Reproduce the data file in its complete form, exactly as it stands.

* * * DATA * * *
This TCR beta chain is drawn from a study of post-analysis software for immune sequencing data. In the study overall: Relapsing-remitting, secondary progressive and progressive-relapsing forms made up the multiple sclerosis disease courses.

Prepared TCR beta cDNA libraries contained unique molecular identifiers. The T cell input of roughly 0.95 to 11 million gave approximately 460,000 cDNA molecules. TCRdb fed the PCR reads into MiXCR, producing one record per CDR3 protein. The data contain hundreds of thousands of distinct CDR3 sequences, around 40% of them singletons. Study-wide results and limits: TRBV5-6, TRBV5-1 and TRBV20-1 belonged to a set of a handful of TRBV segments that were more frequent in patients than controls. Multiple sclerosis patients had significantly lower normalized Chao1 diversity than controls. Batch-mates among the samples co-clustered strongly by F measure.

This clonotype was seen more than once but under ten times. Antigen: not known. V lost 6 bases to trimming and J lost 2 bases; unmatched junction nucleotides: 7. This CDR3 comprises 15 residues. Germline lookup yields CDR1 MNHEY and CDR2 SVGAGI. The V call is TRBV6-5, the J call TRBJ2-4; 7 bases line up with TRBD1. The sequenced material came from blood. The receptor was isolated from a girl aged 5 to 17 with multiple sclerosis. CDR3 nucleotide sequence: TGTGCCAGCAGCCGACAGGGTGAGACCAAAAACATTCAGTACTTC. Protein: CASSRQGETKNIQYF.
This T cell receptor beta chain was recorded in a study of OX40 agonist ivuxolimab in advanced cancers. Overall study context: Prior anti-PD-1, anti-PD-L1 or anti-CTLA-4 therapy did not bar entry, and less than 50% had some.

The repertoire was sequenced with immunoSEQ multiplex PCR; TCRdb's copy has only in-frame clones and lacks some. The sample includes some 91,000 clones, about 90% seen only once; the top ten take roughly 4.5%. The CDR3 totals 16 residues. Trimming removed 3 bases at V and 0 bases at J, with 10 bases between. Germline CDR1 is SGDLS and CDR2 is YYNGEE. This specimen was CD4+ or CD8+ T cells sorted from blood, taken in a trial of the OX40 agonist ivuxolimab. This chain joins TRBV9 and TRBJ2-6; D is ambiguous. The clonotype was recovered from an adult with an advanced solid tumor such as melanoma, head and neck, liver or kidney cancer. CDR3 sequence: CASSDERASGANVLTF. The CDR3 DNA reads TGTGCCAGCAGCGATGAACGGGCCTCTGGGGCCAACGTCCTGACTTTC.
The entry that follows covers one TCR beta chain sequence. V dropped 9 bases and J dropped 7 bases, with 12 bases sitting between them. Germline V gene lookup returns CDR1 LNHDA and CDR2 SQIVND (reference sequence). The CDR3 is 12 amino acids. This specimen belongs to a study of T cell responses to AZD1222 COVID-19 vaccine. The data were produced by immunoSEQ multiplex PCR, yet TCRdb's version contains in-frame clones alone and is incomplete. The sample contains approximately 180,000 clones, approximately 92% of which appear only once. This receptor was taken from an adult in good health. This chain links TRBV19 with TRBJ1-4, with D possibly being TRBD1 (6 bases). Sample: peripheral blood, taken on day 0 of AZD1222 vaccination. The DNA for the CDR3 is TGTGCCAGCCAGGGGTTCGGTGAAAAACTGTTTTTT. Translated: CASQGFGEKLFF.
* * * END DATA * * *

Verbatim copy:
This TCR beta chain is drawn from a study of post-analysis software for immune sequencing data. In the study overall: Relapsing-remitting, secondary progressive and progressive-relapsing forms made up the multiple sclerosis disease courses.

Prepared TCR beta cDNA libraries contained unique molecular identifiers. The T cell input of roughly 0.95 to 11 million gave approximately 460,000 cDNA molecules. TCRdb fed the PCR reads into MiXCR, producing one record per CDR3 protein. The data contain hundreds of thousands of distinct CDR3 sequences, around 40% of them singletons. Study-wide results and limits: TRBV5-6, TRBV5-1 and TRBV20-1 belonged to a set of a handful of TRBV segments that were more frequent in patients than controls. Multiple sclerosis patients had significantly lower normalized Chao1 diversity than controls. Batch-mates among the samples co-clustered strongly by F measure.

This clonotype was seen more than once but under ten times. Antigen: not known. V lost 6 bases to trimming and J lost 2 bases; unmatched junction nucleotides: 7. This CDR3 comprises 15 residues. Germline lookup yields CDR1 MNHEY and CDR2 SVGAGI. The V call is TRBV6-5, the J call TRBJ2-4; 7 bases line up with TRBD1. The sequenced material came from blood. The receptor was isolated from a girl aged 5 to 17 with multiple sclerosis. CDR3 nucleotide sequence: TGTGCCAGCAGCCGACAGGGTGAGACCAAAAACATTCAGTACTTC. Protein: CASSRQGETKNIQYF.
This T cell receptor beta chain was recorded in a study of OX40 agonist ivuxolimab in advanced cancers. Overall study context: Prior anti-PD-1, anti-PD-L1 or anti-CTLA-4 therapy did not bar entry, and less than 50% had some.

The repertoire was sequenced with immunoSEQ multiplex PCR; TCRdb's copy has only in-frame clones and lacks some. The sample includes some 91,000 clones, about 90% seen only once; the top ten take roughly 4.5%. The CDR3 totals 16 residues. Trimming removed 3 bases at V and 0 bases at J, with 10 bases between. Germline CDR1 is SGDLS and CDR2 is YYNGEE. This specimen was CD4+ or CD8+ T cells sorted from blood, taken in a trial of the OX40 agonist ivuxolimab. This chain joins TRBV9 and TRBJ2-6; D is ambiguous. The clonotype was recovered from an adult with an advanced solid tumor such as melanoma, head and neck, liver or kidney cancer. CDR3 sequence: CASSDERASGANVLTF. The CDR3 DNA reads TGTGCCAGCAGCGATGAACGGGCCTCTGGGGCCAACGTCCTGACTTTC.
The entry that follows covers one TCR beta chain sequence. V dropped 9 bases and J dropped 7 bases, with 12 bases sitting between them. Germline V gene lookup returns CDR1 LNHDA and CDR2 SQIVND (reference sequence). The CDR3 is 12 amino acids. This specimen belongs to a study of T cell responses to AZD1222 COVID-19 vaccine. The data were produced by immunoSEQ multiplex PCR, yet TCRdb's version contains in-frame clones alone and is incomplete. The sample contains approximately 180,000 clones, approximately 92% of which appear only once. This receptor was taken from an adult in good health. This chain links TRBV19 with TRBJ1-4, with D possibly being TRBD1 (6 bases). Sample: peripheral blood, taken on day 0 of AZD1222 vaccination. The DNA for the CDR3 is TGTGCCAGCCAGGGGTTCGGTGAAAAACTGTTTTTT. Translated: CASQGFGEKLFF.